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About Montesquieu

  • Birthday 02/06/1984

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    History, Philosophy, and Economics<br /><br />Go Cubs!

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    Alexander Marriott
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  1. George Washington is the best choice for numerous reasons. First of all, this is not to say that the others wouldn't also be preferable to today's leadership, but Washington trumps these other choices. He's the only one, aside from Jackson, with any strategic military experience (Jefferson in contrast nearly got himself captured during the revolution after the British sacked Richmond). He's an incorruptibly honest figure (unlike Jefferson, his main competitor in this election). Washington has an established record as being devoted to his country but uninterested in power. He presided over a nearly non-existant federal government which he only sought to establish as viable and respectable, to say he is less committed than Jefferson to republicanism and limited government is ridiculous. It is important to not confuse Washington and Adams with other Federalists like Hamilton, who was a true devotee of the British constitution and hoped to be able to craft an english-style state under the "shilly-shally thing of mere milk and water" that he called the constitution. Ultimately, I cannot forgive Jefferson for his very duplicitous behavior in the Washington administration and his ultimate failure to deal with slavery in his personal life, unlike Washington. His behavior towards Adams was also despicable, causing that venerable patriot to ignore Jefferson for over a decade. If you ever want to read some righteous indignation take a look at their correspondence and JA's writing in the "not talking to Jefferson" period of his life. This wasn't addressed to me, but as a graduate student studying the early republic I would go with either James Thomas Flexner's "Washington: The Indispensable Man" or Douglas Southall Freeman's "Washington." Both can be bought at nearly any borders or barnes and noble. Though if you can read David Hackett Fischer's "Washington's Crossing" and still vote for Jefferson over Washington, you have problems. (Thanks for the references. I added links to the books in Amazon. - softwareNerd)
  2. Of course hemp should be freed of restrictions that have been placed on it, whether one is smoking it or making rope and clothing out of it. However, I'm not so sure about how it would fare in the market place today, at the time of the revolution cotton textiles were very expensive because they had to be imported from england (which they were less willing to do while we were rebelling). Add to this that short-staple cotton was yet in large supply without the cotton gin revolution. Hemp served to fill the void, whether it could be anything other than a second-rate fiber today is unclear. Speaking for my own field, historians have been very frank about the fact that many of the founders (Washington and Jefferson to name but two) grew hemp on their farms.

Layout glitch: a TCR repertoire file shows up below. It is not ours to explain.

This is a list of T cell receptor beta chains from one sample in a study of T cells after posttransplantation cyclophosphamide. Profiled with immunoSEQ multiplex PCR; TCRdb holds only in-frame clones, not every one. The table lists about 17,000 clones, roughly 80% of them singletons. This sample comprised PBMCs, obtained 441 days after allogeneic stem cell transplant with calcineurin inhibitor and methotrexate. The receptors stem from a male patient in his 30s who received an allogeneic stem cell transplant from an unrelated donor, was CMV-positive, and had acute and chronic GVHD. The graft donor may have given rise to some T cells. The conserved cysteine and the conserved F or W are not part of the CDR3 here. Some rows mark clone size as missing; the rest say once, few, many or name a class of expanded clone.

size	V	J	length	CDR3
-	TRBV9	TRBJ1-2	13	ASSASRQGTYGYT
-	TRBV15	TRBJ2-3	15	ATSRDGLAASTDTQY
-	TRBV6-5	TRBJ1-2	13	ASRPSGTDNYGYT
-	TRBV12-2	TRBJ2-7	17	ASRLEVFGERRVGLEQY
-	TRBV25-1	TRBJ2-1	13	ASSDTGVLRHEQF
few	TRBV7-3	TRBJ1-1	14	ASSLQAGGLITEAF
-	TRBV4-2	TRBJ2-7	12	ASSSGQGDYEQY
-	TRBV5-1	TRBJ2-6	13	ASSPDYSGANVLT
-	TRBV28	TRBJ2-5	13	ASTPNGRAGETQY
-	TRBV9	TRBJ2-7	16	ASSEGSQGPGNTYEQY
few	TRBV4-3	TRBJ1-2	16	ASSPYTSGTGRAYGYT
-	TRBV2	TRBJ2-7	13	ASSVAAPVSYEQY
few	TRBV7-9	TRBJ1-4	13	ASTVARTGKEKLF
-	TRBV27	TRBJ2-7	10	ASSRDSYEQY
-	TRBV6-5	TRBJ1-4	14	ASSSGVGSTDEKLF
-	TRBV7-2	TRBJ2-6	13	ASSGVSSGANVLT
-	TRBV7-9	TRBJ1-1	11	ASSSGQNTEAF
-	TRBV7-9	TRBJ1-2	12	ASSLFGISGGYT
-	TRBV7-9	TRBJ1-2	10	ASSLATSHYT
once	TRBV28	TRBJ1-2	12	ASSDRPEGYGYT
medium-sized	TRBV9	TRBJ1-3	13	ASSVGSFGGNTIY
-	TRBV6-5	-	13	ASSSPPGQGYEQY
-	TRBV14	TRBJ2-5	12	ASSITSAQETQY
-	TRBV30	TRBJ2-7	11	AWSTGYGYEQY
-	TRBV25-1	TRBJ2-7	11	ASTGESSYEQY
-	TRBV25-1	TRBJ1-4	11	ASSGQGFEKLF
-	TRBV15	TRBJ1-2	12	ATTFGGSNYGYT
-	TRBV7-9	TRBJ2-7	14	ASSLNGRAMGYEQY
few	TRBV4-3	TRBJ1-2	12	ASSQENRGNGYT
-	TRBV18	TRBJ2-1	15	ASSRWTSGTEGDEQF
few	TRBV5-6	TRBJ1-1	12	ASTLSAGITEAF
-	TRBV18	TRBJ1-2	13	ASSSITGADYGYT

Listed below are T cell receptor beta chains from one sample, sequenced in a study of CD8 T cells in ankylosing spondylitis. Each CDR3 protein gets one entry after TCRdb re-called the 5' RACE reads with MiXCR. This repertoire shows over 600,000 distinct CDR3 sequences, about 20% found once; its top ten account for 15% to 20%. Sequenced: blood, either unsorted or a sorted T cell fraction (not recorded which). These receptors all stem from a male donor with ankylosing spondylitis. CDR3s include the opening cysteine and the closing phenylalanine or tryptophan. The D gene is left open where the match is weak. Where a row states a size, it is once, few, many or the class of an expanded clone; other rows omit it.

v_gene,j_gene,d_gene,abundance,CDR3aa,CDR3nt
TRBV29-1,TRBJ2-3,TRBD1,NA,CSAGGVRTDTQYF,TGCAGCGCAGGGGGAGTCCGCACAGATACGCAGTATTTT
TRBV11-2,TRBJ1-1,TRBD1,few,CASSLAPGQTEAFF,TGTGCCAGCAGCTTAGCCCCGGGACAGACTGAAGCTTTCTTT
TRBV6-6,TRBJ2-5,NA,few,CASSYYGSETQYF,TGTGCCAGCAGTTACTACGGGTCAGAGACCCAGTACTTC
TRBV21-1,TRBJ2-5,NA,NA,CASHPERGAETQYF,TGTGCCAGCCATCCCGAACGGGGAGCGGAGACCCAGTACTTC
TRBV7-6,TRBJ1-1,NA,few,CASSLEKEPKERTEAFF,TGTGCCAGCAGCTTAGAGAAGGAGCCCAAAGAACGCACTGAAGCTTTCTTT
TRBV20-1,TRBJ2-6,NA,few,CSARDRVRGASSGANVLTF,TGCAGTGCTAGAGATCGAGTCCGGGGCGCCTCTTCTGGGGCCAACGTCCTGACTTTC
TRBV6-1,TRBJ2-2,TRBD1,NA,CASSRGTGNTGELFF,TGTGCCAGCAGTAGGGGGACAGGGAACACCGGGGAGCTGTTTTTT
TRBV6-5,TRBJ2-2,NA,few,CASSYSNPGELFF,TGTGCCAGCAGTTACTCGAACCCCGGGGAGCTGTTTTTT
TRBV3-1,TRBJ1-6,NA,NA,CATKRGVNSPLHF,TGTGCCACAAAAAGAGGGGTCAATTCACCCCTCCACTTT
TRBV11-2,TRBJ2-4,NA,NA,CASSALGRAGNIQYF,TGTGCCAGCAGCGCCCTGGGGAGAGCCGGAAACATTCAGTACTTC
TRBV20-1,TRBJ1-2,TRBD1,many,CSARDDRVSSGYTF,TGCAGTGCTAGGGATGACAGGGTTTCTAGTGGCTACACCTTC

3. Douglass is definitely an inspiration in many respects, but one should remember one thing when dealing with him as a historical source. Douglas was writing for a specific audience under the auspices of William Llyod Garrison and other radical abolitionists, which isn't to say he wrote lies, but realizing this one must be careful with his narrative as a source material. For instance, the passage on religion was essential in the context of Garrison and abolitionists because they were all involved in trying to claim religion for abolitionism. Religion was being used at the time very convincingly in support of slavery, since the bible (particularly the Old Testament) condones and acknowledges slavery many times, so invalidating the religiosity of slave owners was crucial as a way of debunking their ability to use such arguments. This was important as well as a way to undermine southern arguments over the humaneness of their treatment of slaves. Many abolitionists were intensely religious, including Garrison and John Brown. This should not be forgotten while we realize that it was enlightenment rational thought which laid the groundwork for the end of slavery.
  4. Someone suggested that Windu executing Palpatine would have been wrong and counted against the Jedi. Why? Palpatine had a stranglehold on executive power and the courts were in his pocket, he was no different than any other dictator and he had caused a pointless (except for him) war that had killed millions including many Jedi. He deserved death and it would have perfectly acceptable to kill him on the spot, just as it would have been perfectly acceptable to kill Saddam on the spot, armed or not. Windu's attempt to kill Palpatine was the first rational thing the Jedi had done the whole movie since asking Anakin to spy on Palpatine just pushed him into Palpatine's waiting arms further.